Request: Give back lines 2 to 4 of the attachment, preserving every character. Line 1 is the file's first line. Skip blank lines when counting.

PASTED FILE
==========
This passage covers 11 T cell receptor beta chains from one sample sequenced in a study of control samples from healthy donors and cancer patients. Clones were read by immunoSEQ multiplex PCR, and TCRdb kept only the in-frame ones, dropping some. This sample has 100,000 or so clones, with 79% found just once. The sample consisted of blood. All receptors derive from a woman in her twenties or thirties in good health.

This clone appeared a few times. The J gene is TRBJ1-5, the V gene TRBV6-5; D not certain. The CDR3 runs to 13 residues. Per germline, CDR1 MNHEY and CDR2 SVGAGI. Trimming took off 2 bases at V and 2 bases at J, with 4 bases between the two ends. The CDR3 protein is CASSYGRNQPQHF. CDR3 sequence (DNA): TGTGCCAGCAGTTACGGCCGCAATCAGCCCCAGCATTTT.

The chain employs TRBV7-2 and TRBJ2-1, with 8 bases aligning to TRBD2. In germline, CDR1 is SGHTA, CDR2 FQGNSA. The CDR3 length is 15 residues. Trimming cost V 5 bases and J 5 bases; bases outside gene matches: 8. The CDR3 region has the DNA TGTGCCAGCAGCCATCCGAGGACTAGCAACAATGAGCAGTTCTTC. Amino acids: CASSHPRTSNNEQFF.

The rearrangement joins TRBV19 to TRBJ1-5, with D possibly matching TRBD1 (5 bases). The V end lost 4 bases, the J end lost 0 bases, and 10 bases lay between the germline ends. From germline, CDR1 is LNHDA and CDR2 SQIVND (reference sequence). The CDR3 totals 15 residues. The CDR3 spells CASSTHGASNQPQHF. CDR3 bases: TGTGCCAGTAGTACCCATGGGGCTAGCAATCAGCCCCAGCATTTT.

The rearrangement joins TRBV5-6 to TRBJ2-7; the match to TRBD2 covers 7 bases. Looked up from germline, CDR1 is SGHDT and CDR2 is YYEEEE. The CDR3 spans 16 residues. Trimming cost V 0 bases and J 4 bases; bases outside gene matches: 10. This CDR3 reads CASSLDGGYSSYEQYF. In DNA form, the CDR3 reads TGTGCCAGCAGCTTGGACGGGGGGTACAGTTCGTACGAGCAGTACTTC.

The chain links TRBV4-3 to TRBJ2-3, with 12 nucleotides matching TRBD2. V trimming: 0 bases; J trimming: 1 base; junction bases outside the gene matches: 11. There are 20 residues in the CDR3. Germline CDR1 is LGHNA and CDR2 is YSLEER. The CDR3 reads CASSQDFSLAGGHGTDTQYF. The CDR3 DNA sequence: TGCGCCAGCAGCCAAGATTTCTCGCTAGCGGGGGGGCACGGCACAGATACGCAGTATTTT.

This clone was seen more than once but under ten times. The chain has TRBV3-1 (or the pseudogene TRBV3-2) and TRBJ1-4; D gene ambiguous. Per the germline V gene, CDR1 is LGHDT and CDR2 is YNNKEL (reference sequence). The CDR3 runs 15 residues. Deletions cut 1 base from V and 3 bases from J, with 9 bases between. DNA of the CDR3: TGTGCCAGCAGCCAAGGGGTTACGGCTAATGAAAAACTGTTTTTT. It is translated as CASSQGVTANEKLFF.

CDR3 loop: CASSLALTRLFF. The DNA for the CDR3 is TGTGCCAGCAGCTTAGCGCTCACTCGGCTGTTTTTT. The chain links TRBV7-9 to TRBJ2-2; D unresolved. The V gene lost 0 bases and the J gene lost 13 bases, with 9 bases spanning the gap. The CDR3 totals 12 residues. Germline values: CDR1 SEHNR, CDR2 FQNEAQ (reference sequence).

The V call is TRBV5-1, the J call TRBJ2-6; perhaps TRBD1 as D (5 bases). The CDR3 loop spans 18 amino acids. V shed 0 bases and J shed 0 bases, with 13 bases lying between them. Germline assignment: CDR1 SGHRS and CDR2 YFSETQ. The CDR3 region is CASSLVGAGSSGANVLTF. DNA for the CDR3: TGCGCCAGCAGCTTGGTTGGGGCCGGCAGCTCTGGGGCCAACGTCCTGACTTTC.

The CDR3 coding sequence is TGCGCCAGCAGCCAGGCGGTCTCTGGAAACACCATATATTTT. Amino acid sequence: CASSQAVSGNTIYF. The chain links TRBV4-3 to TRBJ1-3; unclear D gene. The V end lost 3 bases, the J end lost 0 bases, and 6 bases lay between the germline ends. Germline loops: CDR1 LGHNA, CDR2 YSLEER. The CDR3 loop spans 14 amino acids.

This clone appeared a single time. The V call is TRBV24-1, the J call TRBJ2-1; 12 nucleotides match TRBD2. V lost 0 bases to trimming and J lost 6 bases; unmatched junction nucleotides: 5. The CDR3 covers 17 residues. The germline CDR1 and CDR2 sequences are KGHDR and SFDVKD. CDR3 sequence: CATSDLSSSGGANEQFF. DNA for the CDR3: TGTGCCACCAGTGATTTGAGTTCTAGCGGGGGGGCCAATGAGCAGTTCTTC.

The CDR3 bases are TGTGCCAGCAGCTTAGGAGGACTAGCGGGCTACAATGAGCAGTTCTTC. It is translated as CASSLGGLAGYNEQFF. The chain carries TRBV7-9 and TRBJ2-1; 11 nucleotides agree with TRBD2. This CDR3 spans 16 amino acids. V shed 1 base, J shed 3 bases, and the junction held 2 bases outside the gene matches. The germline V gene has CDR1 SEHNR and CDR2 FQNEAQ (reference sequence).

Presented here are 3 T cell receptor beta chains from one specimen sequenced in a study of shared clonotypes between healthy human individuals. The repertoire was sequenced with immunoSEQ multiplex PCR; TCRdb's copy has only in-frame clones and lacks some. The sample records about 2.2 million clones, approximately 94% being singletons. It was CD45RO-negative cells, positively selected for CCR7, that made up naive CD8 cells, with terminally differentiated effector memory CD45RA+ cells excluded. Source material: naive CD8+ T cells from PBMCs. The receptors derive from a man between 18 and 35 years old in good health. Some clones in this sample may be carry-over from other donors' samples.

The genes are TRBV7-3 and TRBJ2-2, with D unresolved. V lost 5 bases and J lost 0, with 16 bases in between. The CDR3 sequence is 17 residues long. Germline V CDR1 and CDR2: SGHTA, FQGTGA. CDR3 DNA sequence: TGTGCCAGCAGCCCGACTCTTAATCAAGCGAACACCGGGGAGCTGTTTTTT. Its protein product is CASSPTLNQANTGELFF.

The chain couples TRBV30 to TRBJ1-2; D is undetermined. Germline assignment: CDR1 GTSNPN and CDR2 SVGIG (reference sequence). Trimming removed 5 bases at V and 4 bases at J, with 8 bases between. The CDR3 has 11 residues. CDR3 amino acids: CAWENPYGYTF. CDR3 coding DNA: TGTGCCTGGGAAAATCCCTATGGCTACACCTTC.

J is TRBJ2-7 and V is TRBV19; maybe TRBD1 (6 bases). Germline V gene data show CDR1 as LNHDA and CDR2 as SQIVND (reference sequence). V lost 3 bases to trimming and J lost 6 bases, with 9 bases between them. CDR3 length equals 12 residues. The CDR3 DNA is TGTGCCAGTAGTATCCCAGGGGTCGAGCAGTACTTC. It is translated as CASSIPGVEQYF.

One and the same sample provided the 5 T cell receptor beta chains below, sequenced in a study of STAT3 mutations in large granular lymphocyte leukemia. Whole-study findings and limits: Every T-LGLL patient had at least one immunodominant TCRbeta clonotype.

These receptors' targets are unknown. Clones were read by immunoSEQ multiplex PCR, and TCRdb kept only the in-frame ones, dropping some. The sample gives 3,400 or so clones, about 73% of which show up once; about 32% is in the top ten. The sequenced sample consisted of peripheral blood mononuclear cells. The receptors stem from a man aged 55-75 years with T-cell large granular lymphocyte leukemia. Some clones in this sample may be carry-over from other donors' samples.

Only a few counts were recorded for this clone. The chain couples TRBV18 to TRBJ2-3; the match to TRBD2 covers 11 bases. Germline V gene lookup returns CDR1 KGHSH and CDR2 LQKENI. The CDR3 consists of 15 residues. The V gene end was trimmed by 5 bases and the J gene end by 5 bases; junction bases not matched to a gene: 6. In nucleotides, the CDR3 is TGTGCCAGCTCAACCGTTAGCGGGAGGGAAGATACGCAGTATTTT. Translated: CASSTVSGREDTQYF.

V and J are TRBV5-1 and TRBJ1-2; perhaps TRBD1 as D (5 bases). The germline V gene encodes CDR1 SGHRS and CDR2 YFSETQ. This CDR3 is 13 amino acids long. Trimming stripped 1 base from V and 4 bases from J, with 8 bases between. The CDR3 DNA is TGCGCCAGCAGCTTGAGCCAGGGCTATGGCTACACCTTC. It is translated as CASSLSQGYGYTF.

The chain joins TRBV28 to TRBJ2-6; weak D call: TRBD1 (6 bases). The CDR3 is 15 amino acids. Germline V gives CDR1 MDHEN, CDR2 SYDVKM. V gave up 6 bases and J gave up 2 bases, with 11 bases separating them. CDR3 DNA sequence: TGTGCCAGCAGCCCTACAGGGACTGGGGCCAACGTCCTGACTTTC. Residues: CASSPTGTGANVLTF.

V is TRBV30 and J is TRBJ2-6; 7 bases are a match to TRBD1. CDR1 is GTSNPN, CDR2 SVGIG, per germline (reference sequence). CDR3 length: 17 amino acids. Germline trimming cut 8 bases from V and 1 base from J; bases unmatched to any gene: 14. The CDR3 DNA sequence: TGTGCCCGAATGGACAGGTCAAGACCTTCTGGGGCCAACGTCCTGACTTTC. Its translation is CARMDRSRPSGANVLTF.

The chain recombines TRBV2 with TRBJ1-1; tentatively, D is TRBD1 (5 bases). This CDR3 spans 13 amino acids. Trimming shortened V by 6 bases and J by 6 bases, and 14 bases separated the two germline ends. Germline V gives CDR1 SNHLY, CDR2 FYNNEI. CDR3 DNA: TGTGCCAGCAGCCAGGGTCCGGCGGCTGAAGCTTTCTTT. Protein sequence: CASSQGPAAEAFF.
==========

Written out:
This clone appeared a few times. The J gene is TRBJ1-5, the V gene TRBV6-5; D not certain. The CDR3 runs to 13 residues. Per germline, CDR1 MNHEY and CDR2 SVGAGI. Trimming took off 2 bases at V and 2 bases at J, with 4 bases between the two ends. The CDR3 protein is CASSYGRNQPQHF. CDR3 sequence (DNA): TGTGCCAGCAGTTACGGCCGCAATCAGCCCCAGCATTTT.

The chain employs TRBV7-2 and TRBJ2-1, with 8 bases aligning to TRBD2. In germline, CDR1 is SGHTA, CDR2 FQGNSA. The CDR3 length is 15 residues. Trimming cost V 5 bases and J 5 bases; bases outside gene matches: 8. The CDR3 region has the DNA TGTGCCAGCAGCCATCCGAGGACTAGCAACAATGAGCAGTTCTTC. Amino acids: CASSHPRTSNNEQFF.

The rearrangement joins TRBV19 to TRBJ1-5, with D possibly matching TRBD1 (5 bases). The V end lost 4 bases, the J end lost 0 bases, and 10 bases lay between the germline ends. From germline, CDR1 is LNHDA and CDR2 SQIVND (reference sequence). The CDR3 totals 15 residues. The CDR3 spells CASSTHGASNQPQHF. CDR3 bases: TGTGCCAGTAGTACCCATGGGGCTAGCAATCAGCCCCAGCATTTT.